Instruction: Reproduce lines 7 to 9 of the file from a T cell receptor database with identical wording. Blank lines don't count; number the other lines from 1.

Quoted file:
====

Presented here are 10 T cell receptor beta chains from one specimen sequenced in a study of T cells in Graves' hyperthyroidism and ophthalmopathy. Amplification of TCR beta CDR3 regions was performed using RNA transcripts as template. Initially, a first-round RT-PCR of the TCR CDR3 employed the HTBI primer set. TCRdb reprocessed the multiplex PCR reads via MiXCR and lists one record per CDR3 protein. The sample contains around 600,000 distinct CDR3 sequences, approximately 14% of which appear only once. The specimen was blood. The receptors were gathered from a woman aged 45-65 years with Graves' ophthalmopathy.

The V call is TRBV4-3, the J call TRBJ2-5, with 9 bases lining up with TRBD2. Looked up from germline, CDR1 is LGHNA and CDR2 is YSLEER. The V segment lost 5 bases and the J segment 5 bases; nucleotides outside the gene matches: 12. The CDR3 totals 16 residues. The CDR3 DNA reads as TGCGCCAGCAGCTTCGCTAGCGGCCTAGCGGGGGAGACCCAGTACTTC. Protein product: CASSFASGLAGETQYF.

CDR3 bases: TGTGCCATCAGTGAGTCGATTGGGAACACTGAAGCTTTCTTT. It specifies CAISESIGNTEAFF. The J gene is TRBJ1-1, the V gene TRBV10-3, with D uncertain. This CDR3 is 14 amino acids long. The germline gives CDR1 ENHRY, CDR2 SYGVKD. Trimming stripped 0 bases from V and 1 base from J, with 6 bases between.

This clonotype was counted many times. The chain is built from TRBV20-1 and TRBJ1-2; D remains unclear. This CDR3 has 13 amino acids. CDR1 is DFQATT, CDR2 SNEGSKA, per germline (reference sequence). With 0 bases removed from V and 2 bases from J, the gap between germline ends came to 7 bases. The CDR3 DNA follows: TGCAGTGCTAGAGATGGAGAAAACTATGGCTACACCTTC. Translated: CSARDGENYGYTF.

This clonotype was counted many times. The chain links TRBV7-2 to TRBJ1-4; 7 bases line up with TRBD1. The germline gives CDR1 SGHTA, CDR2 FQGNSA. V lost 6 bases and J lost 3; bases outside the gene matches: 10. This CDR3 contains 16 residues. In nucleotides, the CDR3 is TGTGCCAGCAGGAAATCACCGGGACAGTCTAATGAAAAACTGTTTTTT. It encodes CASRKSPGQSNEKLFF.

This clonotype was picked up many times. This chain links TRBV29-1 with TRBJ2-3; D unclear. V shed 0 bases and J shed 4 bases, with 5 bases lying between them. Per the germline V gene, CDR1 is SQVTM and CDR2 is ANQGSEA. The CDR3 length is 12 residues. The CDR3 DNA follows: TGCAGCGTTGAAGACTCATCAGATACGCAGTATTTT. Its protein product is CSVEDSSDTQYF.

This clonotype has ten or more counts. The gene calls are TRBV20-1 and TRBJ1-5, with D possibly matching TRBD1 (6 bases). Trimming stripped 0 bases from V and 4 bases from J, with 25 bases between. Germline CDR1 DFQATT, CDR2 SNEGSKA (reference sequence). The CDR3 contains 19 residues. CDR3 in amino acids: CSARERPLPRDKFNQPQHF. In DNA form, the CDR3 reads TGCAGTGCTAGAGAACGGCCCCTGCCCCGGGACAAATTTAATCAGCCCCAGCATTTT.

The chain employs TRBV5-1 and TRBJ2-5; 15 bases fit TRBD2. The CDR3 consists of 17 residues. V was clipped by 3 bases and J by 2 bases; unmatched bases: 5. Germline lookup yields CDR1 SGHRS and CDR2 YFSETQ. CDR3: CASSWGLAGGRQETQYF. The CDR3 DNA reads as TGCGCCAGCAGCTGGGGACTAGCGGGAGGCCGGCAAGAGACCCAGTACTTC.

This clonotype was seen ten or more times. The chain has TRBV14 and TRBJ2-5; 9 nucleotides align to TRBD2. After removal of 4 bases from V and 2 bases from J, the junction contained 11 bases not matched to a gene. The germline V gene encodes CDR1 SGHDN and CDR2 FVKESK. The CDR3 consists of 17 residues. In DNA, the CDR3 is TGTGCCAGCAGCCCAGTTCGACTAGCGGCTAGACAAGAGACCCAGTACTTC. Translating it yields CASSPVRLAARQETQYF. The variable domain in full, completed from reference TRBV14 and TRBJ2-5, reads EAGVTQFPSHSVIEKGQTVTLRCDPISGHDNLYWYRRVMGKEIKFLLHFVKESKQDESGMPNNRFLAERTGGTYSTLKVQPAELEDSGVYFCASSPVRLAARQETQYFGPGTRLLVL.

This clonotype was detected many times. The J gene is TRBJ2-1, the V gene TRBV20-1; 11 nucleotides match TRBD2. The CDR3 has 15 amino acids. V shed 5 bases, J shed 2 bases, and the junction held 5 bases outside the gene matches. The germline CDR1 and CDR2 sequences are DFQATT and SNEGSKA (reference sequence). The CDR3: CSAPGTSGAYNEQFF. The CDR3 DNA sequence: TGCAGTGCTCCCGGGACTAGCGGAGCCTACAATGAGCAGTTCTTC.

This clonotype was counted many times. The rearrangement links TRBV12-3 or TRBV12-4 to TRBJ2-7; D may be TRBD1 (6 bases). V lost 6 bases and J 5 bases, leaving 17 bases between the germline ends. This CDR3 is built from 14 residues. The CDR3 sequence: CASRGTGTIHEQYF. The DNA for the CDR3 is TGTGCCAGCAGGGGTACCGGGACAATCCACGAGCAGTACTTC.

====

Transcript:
This clonotype has ten or more counts. The gene calls are TRBV20-1 and TRBJ1-5, with D possibly matching TRBD1 (6 bases). Trimming stripped 0 bases from V and 4 bases from J, with 25 bases between. Germline CDR1 DFQATT, CDR2 SNEGSKA (reference sequence). The CDR3 contains 19 residues. CDR3 in amino acids: CSARERPLPRDKFNQPQHF. In DNA form, the CDR3 reads TGCAGTGCTAGAGAACGGCCCCTGCCCCGGGACAAATTTAATCAGCCCCAGCATTTT.

The chain employs TRBV5-1 and TRBJ2-5; 15 bases fit TRBD2. The CDR3 consists of 17 residues. V was clipped by 3 bases and J by 2 bases; unmatched bases: 5. Germline lookup yields CDR1 SGHRS and CDR2 YFSETQ. CDR3: CASSWGLAGGRQETQYF. The CDR3 DNA reads as TGCGCCAGCAGCTGGGGACTAGCGGGAGGCCGGCAAGAGACCCAGTACTTC.

This clonotype was seen ten or more times. The chain has TRBV14 and TRBJ2-5; 9 nucleotides align to TRBD2. After removal of 4 bases from V and 2 bases from J, the junction contained 11 bases not matched to a gene. The germline V gene encodes CDR1 SGHDN and CDR2 FVKESK. The CDR3 consists of 17 residues. In DNA, the CDR3 is TGTGCCAGCAGCCCAGTTCGACTAGCGGCTAGACAAGAGACCCAGTACTTC. Translating it yields CASSPVRLAARQETQYF. The variable domain in full, completed from reference TRBV14 and TRBJ2-5, reads EAGVTQFPSHSVIEKGQTVTLRCDPISGHDNLYWYRRVMGKEIKFLLHFVKESKQDESGMPNNRFLAERTGGTYSTLKVQPAELEDSGVYFCASSPVRLAARQETQYFGPGTRLLVL.